We looked at two interesting data intelligence startups in our field and analysed their timings: the before mentioned Radius and an investor focused startup Mattermark.

It’s worth noting that the target audiences of both startups are somewhat different: Radius targets marketing managers in B2B companies, while Mattermark, on the other hand, focuses primarily on VCs and angel investors.

Let’s start with similarities we observed from our research :

  • Friday is obviously the worst performing content sharing day for both companies,
  • Monday performs pretty well in general: it’s the best day for Mattermark and the second best day for Radius.

Now, let’s look at the differences:

  • Radius doesn’t publish posts on weekends at all (probably a small missed opportunity),
  • Tuesday is the best performing day for Radius and the second least successful day for Mattermark.


Pipetop’s core audience is closer to Radius, so we’ll definitely start by posting most of our content aimed at marketing managers on Mondays and Tuesdays.

However, we do have a secondary audience in investors that influence their portfolio companies. For that reason we’ll try to post the content aimed at this audience on Sundays.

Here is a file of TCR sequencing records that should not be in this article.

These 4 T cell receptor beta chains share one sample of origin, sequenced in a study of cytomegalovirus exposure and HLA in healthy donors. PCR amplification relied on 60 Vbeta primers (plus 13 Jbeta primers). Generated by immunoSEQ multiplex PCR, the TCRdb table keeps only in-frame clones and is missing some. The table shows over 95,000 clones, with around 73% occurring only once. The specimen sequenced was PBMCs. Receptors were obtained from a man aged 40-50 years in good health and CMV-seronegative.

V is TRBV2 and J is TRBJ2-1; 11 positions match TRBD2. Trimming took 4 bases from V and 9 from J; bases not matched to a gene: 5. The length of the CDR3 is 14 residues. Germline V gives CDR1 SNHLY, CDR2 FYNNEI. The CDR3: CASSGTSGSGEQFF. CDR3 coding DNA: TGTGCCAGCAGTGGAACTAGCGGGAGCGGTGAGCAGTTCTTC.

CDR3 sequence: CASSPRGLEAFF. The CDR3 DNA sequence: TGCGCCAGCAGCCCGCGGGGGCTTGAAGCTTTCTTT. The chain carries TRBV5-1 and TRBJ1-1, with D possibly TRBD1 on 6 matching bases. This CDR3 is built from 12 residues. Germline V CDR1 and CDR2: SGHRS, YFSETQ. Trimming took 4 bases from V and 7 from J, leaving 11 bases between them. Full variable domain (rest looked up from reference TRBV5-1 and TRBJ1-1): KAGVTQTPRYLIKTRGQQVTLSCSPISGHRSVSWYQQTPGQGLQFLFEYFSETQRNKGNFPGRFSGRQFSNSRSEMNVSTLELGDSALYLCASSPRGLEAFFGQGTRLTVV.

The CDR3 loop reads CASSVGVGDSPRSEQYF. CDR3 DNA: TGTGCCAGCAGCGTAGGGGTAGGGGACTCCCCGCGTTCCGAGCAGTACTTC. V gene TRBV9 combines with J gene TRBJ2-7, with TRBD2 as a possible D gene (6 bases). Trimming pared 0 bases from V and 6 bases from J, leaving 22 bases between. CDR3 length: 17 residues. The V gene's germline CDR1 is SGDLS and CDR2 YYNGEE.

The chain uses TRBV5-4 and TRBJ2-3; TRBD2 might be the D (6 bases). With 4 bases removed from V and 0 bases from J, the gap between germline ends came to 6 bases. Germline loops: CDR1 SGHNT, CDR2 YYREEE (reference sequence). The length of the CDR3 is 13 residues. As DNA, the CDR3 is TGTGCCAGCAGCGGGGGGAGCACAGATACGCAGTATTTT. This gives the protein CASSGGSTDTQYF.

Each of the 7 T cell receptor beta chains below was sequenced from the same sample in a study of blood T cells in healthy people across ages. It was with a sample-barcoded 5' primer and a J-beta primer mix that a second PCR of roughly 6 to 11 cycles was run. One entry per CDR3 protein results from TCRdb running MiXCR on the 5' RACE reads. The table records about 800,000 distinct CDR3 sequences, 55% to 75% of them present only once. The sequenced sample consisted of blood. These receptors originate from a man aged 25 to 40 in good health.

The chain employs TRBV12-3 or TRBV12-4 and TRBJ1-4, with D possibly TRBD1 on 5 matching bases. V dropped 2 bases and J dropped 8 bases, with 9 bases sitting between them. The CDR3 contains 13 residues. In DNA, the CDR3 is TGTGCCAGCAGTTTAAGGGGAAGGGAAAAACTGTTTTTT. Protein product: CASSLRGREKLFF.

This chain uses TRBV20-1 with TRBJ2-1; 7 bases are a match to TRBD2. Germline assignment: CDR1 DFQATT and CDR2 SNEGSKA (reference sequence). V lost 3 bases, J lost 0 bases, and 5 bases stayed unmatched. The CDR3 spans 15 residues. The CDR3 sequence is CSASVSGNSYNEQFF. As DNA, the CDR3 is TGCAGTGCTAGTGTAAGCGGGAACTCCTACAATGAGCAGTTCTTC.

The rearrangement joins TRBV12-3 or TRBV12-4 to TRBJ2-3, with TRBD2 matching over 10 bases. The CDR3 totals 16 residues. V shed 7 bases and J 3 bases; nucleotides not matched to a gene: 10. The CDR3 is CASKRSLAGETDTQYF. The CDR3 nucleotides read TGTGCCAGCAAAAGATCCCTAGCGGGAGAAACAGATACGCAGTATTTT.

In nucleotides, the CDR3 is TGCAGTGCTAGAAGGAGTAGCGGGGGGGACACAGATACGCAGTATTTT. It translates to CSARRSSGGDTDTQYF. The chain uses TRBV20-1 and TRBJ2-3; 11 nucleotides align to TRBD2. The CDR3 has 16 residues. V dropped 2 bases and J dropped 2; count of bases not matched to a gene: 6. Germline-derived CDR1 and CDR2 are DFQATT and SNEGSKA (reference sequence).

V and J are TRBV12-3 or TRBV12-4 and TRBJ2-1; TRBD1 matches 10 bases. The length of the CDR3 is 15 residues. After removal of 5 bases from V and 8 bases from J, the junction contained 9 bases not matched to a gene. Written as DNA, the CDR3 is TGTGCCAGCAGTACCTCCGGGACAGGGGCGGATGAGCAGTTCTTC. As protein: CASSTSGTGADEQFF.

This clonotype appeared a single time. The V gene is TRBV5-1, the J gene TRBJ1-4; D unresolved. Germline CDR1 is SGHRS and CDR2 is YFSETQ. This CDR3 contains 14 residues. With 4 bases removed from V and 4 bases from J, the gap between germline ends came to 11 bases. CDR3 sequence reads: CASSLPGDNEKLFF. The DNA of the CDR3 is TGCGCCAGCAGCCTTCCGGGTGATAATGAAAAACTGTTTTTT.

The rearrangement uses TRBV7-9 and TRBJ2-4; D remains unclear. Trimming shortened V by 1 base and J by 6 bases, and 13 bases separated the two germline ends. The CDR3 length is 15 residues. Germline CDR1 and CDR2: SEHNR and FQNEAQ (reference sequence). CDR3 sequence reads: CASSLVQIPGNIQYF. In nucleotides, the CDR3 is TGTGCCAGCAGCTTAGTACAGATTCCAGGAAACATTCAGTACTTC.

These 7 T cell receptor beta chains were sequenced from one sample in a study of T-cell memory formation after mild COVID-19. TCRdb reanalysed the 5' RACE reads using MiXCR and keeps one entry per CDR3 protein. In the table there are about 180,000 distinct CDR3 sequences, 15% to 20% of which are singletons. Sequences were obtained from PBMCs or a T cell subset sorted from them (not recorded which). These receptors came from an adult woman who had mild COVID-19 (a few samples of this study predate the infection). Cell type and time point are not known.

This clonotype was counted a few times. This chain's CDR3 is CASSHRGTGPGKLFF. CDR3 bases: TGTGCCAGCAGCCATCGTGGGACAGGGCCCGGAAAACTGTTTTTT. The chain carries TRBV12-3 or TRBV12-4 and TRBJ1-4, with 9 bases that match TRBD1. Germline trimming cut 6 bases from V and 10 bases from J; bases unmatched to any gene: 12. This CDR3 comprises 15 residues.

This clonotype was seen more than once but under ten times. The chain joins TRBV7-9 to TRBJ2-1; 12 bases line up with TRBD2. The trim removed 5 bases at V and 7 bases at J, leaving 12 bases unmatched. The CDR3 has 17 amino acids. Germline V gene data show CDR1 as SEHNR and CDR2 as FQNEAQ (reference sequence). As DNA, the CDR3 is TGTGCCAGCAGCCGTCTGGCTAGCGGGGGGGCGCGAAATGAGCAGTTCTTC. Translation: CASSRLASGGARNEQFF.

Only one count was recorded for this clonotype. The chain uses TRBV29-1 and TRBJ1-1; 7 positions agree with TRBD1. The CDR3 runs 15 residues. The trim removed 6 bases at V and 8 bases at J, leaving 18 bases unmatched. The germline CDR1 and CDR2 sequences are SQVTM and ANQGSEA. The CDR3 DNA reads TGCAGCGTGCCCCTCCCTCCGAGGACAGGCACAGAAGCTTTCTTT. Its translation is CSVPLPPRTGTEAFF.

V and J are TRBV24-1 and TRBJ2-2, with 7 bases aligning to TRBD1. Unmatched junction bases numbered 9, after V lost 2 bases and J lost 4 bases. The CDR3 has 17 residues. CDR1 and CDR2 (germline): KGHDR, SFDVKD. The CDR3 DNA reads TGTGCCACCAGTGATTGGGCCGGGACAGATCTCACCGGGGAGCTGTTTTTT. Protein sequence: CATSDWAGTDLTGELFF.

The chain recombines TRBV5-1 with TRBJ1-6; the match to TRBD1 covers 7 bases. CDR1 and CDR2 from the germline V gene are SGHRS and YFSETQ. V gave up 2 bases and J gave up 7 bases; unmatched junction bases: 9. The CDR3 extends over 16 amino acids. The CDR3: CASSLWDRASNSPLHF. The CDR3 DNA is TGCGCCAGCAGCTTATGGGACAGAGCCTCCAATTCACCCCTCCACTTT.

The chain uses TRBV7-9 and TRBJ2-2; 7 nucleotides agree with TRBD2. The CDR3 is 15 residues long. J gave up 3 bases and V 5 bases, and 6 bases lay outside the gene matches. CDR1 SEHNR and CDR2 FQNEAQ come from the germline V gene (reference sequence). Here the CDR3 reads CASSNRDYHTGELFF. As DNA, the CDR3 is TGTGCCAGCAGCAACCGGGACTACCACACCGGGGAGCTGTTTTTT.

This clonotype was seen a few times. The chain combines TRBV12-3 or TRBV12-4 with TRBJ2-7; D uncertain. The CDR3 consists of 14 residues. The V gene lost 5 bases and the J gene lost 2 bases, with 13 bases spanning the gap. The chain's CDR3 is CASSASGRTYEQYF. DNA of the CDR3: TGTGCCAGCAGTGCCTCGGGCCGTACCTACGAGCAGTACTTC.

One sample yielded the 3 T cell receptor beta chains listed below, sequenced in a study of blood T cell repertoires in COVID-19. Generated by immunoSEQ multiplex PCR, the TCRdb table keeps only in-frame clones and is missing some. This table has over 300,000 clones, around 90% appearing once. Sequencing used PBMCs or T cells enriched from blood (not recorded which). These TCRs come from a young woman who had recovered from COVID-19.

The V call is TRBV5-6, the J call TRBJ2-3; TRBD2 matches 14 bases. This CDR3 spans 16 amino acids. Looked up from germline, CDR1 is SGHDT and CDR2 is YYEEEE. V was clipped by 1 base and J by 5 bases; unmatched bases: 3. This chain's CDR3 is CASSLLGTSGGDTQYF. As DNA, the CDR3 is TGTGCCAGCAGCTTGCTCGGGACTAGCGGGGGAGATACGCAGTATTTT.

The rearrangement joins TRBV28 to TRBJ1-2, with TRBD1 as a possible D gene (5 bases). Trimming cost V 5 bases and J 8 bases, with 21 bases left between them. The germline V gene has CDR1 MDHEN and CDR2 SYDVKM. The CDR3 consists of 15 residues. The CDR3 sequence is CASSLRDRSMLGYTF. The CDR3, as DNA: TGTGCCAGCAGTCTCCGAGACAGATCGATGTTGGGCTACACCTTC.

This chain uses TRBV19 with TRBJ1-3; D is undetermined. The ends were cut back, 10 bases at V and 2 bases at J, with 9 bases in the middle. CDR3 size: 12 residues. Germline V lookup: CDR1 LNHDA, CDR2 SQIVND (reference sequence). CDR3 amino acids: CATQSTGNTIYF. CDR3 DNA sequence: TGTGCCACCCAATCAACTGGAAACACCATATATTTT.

6. WHAT to track & HOW to measure success?

How are your content pieces performing? What are the metrics that matter? How do they impact your bottom line?

Content marketing analytics setup heavily depends on the product/service you sell and its sales cycle.

I found the separation of content metrics by Convince & Convert super useful:

  1. Consumption metrics: how many people consumed your content, measured as page views, downloads etc,
  2. Sharing metrics: how often was the content shared,
  3. Lead generation metrics: how often do content consumers turn into leads,
  4. Sales metrics: how often do content consumers turn into customers.
Content marketing is an uphill battle in the beginning. Metrics will look extremely discouraging and miniscule. But that doesn’t mean you shouldn’t set clear goals for what you want to achieve with each and every content piece.

I like to set straightforward, one dimensional goals. Let’s look at an example.

I wrote a post on Linkedin last week (12 Reasons Why I Don’t Reply To Your Cold Emails). Its purpose was to test the native distribution power of the Linkedin publishing platform.

The “consumption metric” that I focused on was the number of views the post would get. Since this was my first Linkedin post and I don’t have a huge following, I set pretty modest expectations:

  • less than 500 views would discourage me to post more on Linkedin,